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Volcanic uplift, caused by the accumulation of magma in subsurface reservoirs, is a common precursor to eruptions. But, for some volcanoes, uplift of metres or more has not yet led to an eruption. Here we present displacement maps of volcanoes in the Galápagos Islands, constructed using satellite radar interferometry, that might help explain this dichotomy.(More)
Remeasurement of a triangulation network in the southern part of the New Madrid seismic zone with the Global Positioning System has revealed rapid crustal strain accumulation since the 1950s. This area experienced three large (moment magnitudes >8) earthquakes in 1811 to 1812. The orientation and sense of shear is consistent with right-lateral strike slip(More)
Probabilistic estimates of earthquake hazard use various models for the temporal distribution of earthquakes, including the 'time-predictable' recurrence model formulated by Shimazaki and Nakata (which incorporates the concept of elastic rebound described as early as 1910 by H. F. Reid). This model states that an earthquake occurs when the fault recovers(More)
[1] Postseismic displacements of as much as 14 cm were recorded by GPS measurements in the 3 months following the M W 7.6 1999 Chi-Chi, Taiwan earthquake. Data from 35 continuous and 90 campaign-surveyed stations, which show continued east over west thrusting, are analyzed to estimate the postseismic slip distribution and fault geometry. Assuming the(More)
Satellite radar interferometry data reveal strong localized uplift in a semi-circular pattern on the southwest flank of Fernandina volcano, Galápagos, where an eruption took place in January to April, 1995. The observations show a maximum decrease in radar range of 0.75 m, and they are consistent with a model of a shallow-dipping dike intrusion feeding this(More)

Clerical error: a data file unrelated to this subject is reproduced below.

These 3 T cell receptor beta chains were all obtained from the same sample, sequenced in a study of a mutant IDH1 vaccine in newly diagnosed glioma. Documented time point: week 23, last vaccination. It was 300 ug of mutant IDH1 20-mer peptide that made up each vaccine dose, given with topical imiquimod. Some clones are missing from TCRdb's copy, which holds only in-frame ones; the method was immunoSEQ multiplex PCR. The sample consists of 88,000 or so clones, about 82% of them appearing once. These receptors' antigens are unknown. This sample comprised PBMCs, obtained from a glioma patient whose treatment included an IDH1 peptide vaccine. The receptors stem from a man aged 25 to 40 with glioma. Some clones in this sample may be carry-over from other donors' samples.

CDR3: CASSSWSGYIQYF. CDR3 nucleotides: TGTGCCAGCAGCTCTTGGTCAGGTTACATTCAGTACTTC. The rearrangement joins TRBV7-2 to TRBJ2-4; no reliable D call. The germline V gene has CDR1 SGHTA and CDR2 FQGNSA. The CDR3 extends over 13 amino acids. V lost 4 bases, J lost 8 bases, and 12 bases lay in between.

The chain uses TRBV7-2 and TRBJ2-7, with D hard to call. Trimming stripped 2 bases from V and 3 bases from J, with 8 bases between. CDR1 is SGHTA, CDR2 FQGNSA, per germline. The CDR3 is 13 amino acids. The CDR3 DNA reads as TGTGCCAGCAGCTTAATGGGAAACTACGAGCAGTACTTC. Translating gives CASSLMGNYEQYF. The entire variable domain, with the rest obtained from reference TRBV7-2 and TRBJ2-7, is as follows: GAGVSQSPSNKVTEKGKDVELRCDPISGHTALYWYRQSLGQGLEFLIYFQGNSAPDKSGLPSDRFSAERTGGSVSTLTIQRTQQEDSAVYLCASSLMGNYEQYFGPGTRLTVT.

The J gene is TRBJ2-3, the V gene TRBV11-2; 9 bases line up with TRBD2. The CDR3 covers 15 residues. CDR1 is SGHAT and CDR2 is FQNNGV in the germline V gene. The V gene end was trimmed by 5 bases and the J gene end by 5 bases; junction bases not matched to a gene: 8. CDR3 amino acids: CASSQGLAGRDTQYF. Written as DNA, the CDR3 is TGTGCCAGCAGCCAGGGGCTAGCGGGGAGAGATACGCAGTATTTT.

We use GPS displacements collected in the 15 months after the 1999 Chi-Chi, Taiwan earthquake (M w 7.6) to evaluate whether post-seismic deformation is better explained by afterslip or viscoelastic relaxation of the lower crust and upper mantle. We find that all viscoelas-tic models tested fail to fit the general features in the post-seismic GPS(More)
The horizontal displacements accompanying the 1906 San Francisco earthquake and the 1989 Loma Prieta earthquake are computed from geodetic survey measurements. The 1906 earthquake displacement field is entirely consistent with right-lateral strike slip on the San Andreas fault. In contrast, the 1989 Loma Prieta earthquake exhibited subequal components of(More)
Large earthquakes alter the stress in the surrounding crust, leading to triggered earthquakes and aftershocks. A number of time-dependent processes, including afterslip, pore-fluid flow and viscous relaxation of the lower crust and upper mantle, further modify the stress and pore pressure near the fault, and hence the tendency for triggered earthquakes. It(More)
The south flank of Kilauea volcano has experienced two large [magnitude (M) 7.2 and M 6.1] earthquakes in the past two decades. Global Positioning System measurements conducted between 1990 and 1993 reveal seaward displacements of Kilauea's central south flank at rates of up to about 10 centimeters per year. In contrast, the northern side of the volcano and(More)